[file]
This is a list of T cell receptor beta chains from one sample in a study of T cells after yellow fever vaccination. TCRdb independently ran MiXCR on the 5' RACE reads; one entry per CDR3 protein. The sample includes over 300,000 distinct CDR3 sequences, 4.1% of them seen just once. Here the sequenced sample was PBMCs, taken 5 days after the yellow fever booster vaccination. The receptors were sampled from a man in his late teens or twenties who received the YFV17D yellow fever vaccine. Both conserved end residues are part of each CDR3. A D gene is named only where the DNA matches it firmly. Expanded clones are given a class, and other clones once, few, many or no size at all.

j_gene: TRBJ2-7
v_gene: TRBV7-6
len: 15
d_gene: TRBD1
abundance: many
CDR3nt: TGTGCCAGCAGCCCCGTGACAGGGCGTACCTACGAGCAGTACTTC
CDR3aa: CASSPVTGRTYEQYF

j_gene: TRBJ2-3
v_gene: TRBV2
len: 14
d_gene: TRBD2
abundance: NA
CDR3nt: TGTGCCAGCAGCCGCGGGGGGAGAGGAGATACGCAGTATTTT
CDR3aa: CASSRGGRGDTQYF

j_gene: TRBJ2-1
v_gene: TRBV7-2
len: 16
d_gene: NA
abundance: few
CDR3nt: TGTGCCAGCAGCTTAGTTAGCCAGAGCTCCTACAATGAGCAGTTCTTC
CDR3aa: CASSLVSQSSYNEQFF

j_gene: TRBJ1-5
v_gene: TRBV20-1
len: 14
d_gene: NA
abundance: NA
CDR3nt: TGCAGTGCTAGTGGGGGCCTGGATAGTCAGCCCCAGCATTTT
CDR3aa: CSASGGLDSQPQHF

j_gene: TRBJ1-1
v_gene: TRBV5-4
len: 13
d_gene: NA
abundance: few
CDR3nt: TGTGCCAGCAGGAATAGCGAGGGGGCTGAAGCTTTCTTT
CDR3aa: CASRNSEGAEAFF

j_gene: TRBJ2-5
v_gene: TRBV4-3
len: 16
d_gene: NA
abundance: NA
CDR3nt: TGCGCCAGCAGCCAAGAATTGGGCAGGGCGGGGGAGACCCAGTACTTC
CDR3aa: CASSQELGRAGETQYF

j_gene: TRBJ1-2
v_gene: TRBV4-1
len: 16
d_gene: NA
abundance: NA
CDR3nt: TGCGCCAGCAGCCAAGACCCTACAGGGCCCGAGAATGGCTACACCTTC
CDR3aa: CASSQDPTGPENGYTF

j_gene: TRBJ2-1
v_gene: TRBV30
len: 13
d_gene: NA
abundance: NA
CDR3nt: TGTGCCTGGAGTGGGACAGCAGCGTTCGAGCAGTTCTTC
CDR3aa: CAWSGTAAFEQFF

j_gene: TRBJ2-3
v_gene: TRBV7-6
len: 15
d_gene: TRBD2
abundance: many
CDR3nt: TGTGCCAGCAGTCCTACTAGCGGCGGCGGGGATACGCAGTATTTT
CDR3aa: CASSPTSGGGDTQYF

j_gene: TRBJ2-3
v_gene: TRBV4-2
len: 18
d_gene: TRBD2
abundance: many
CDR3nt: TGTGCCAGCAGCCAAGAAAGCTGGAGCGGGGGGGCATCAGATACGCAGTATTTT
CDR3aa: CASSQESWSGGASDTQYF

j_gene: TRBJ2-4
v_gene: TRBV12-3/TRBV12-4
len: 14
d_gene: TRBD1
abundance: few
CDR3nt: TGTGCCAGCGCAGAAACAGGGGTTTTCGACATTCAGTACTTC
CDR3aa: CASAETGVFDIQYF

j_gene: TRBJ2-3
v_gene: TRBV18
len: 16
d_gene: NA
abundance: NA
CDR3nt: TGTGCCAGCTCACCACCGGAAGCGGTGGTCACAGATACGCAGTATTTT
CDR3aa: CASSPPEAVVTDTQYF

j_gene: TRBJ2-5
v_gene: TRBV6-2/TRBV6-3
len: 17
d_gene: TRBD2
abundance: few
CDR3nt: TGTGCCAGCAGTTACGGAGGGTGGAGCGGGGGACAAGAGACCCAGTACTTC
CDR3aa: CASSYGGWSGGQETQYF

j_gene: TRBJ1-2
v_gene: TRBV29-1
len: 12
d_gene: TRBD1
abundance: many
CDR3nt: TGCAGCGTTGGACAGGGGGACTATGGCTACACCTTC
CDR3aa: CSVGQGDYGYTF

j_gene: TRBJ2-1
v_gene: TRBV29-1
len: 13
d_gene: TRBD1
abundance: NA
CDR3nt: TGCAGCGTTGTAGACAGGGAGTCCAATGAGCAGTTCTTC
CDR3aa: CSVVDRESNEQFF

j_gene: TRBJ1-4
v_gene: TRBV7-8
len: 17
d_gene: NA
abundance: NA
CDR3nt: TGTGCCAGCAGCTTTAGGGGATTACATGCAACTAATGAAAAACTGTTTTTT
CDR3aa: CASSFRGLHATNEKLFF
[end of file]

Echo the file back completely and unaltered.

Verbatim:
This is a list of T cell receptor beta chains from one sample in a study of T cells after yellow fever vaccination. TCRdb independently ran MiXCR on the 5' RACE reads; one entry per CDR3 protein. The sample includes over 300,000 distinct CDR3 sequences, 4.1% of them seen just once. Here the sequenced sample was PBMCs, taken 5 days after the yellow fever booster vaccination. The receptors were sampled from a man in his late teens or twenties who received the YFV17D yellow fever vaccine. Both conserved end residues are part of each CDR3. A D gene is named only where the DNA matches it firmly. Expanded clones are given a class, and other clones once, few, many or no size at all.

j_gene: TRBJ2-7
v_gene: TRBV7-6
len: 15
d_gene: TRBD1
abundance: many
CDR3nt: TGTGCCAGCAGCCCCGTGACAGGGCGTACCTACGAGCAGTACTTC
CDR3aa: CASSPVTGRTYEQYF

j_gene: TRBJ2-3
v_gene: TRBV2
len: 14
d_gene: TRBD2
abundance: NA
CDR3nt: TGTGCCAGCAGCCGCGGGGGGAGAGGAGATACGCAGTATTTT
CDR3aa: CASSRGGRGDTQYF

j_gene: TRBJ2-1
v_gene: TRBV7-2
len: 16
d_gene: NA
abundance: few
CDR3nt: TGTGCCAGCAGCTTAGTTAGCCAGAGCTCCTACAATGAGCAGTTCTTC
CDR3aa: CASSLVSQSSYNEQFF

j_gene: TRBJ1-5
v_gene: TRBV20-1
len: 14
d_gene: NA
abundance: NA
CDR3nt: TGCAGTGCTAGTGGGGGCCTGGATAGTCAGCCCCAGCATTTT
CDR3aa: CSASGGLDSQPQHF

j_gene: TRBJ1-1
v_gene: TRBV5-4
len: 13
d_gene: NA
abundance: few
CDR3nt: TGTGCCAGCAGGAATAGCGAGGGGGCTGAAGCTTTCTTT
CDR3aa: CASRNSEGAEAFF

j_gene: TRBJ2-5
v_gene: TRBV4-3
len: 16
d_gene: NA
abundance: NA
CDR3nt: TGCGCCAGCAGCCAAGAATTGGGCAGGGCGGGGGAGACCCAGTACTTC
CDR3aa: CASSQELGRAGETQYF

j_gene: TRBJ1-2
v_gene: TRBV4-1
len: 16
d_gene: NA
abundance: NA
CDR3nt: TGCGCCAGCAGCCAAGACCCTACAGGGCCCGAGAATGGCTACACCTTC
CDR3aa: CASSQDPTGPENGYTF

j_gene: TRBJ2-1
v_gene: TRBV30
len: 13
d_gene: NA
abundance: NA
CDR3nt: TGTGCCTGGAGTGGGACAGCAGCGTTCGAGCAGTTCTTC
CDR3aa: CAWSGTAAFEQFF

j_gene: TRBJ2-3
v_gene: TRBV7-6
len: 15
d_gene: TRBD2
abundance: many
CDR3nt: TGTGCCAGCAGTCCTACTAGCGGCGGCGGGGATACGCAGTATTTT
CDR3aa: CASSPTSGGGDTQYF

j_gene: TRBJ2-3
v_gene: TRBV4-2
len: 18
d_gene: TRBD2
abundance: many
CDR3nt: TGTGCCAGCAGCCAAGAAAGCTGGAGCGGGGGGGCATCAGATACGCAGTATTTT
CDR3aa: CASSQESWSGGASDTQYF

j_gene: TRBJ2-4
v_gene: TRBV12-3/TRBV12-4
len: 14
d_gene: TRBD1
abundance: few
CDR3nt: TGTGCCAGCGCAGAAACAGGGGTTTTCGACATTCAGTACTTC
CDR3aa: CASAETGVFDIQYF

j_gene: TRBJ2-3
v_gene: TRBV18
len: 16
d_gene: NA
abundance: NA
CDR3nt: TGTGCCAGCTCACCACCGGAAGCGGTGGTCACAGATACGCAGTATTTT
CDR3aa: CASSPPEAVVTDTQYF

j_gene: TRBJ2-5
v_gene: TRBV6-2/TRBV6-3
len: 17
d_gene: TRBD2
abundance: few
CDR3nt: TGTGCCAGCAGTTACGGAGGGTGGAGCGGGGGACAAGAGACCCAGTACTTC
CDR3aa: CASSYGGWSGGQETQYF

j_gene: TRBJ1-2
v_gene: TRBV29-1
len: 12
d_gene: TRBD1
abundance: many
CDR3nt: TGCAGCGTTGGACAGGGGGACTATGGCTACACCTTC
CDR3aa: CSVGQGDYGYTF

j_gene: TRBJ2-1
v_gene: TRBV29-1
len: 13
d_gene: TRBD1
abundance: NA
CDR3nt: TGCAGCGTTGTAGACAGGGAGTCCAATGAGCAGTTCTTC
CDR3aa: CSVVDRESNEQFF

j_gene: TRBJ1-4
v_gene: TRBV7-8
len: 17
d_gene: NA
abundance: NA
CDR3nt: TGTGCCAGCAGCTTTAGGGGATTACATGCAACTAATGAAAAACTGTTTTTT
CDR3aa: CASSFRGLHATNEKLFF